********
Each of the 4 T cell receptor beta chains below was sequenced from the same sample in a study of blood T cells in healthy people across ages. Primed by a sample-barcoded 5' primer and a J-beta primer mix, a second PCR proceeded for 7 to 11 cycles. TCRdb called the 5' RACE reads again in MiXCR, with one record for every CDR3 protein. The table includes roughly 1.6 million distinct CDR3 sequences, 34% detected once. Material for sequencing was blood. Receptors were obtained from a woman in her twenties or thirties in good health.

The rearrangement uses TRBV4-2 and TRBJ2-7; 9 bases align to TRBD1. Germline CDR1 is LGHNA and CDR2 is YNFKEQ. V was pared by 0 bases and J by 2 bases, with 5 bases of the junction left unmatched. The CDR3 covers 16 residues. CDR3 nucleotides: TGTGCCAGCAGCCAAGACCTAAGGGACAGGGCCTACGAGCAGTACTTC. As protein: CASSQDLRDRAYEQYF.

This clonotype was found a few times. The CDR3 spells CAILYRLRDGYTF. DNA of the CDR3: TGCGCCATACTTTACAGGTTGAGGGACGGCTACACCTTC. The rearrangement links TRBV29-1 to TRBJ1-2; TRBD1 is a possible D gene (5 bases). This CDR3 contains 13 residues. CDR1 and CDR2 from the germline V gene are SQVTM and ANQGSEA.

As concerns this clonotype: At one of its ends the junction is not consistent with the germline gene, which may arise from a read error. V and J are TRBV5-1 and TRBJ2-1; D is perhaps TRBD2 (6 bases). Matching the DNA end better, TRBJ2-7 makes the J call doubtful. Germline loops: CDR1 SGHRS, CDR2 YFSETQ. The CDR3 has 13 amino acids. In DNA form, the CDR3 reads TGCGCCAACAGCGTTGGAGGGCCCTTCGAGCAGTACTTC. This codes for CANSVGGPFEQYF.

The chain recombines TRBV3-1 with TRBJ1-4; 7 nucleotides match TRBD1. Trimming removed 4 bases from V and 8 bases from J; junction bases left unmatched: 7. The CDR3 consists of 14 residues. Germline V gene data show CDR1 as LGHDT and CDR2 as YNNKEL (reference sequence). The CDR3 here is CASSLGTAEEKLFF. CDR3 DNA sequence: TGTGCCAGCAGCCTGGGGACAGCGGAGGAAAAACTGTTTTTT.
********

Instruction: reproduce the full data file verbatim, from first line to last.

Each of the 4 T cell receptor beta chains below was sequenced from the same sample in a study of blood T cells in healthy people across ages. Primed by a sample-barcoded 5' primer and a J-beta primer mix, a second PCR proceeded for 7 to 11 cycles. TCRdb called the 5' RACE reads again in MiXCR, with one record for every CDR3 protein. The table includes roughly 1.6 million distinct CDR3 sequences, 34% detected once. Material for sequencing was blood. Receptors were obtained from a woman in her twenties or thirties in good health.

The rearrangement uses TRBV4-2 and TRBJ2-7; 9 bases align to TRBD1. Germline CDR1 is LGHNA and CDR2 is YNFKEQ. V was pared by 0 bases and J by 2 bases, with 5 bases of the junction left unmatched. The CDR3 covers 16 residues. CDR3 nucleotides: TGTGCCAGCAGCCAAGACCTAAGGGACAGGGCCTACGAGCAGTACTTC. As protein: CASSQDLRDRAYEQYF.

This clonotype was found a few times. The CDR3 spells CAILYRLRDGYTF. DNA of the CDR3: TGCGCCATACTTTACAGGTTGAGGGACGGCTACACCTTC. The rearrangement links TRBV29-1 to TRBJ1-2; TRBD1 is a possible D gene (5 bases). This CDR3 contains 13 residues. CDR1 and CDR2 from the germline V gene are SQVTM and ANQGSEA.

As concerns this clonotype: At one of its ends the junction is not consistent with the germline gene, which may arise from a read error. V and J are TRBV5-1 and TRBJ2-1; D is perhaps TRBD2 (6 bases). Matching the DNA end better, TRBJ2-7 makes the J call doubtful. Germline loops: CDR1 SGHRS, CDR2 YFSETQ. The CDR3 has 13 amino acids. In DNA form, the CDR3 reads TGCGCCAACAGCGTTGGAGGGCCCTTCGAGCAGTACTTC. This codes for CANSVGGPFEQYF.

The chain recombines TRBV3-1 with TRBJ1-4; 7 nucleotides match TRBD1. Trimming removed 4 bases from V and 8 bases from J; junction bases left unmatched: 7. The CDR3 consists of 14 residues. Germline V gene data show CDR1 as LGHDT and CDR2 as YNNKEL (reference sequence). The CDR3 here is CASSLGTAEEKLFF. CDR3 DNA sequence: TGTGCCAGCAGCCTGGGGACAGCGGAGGAAAAACTGTTTTTT.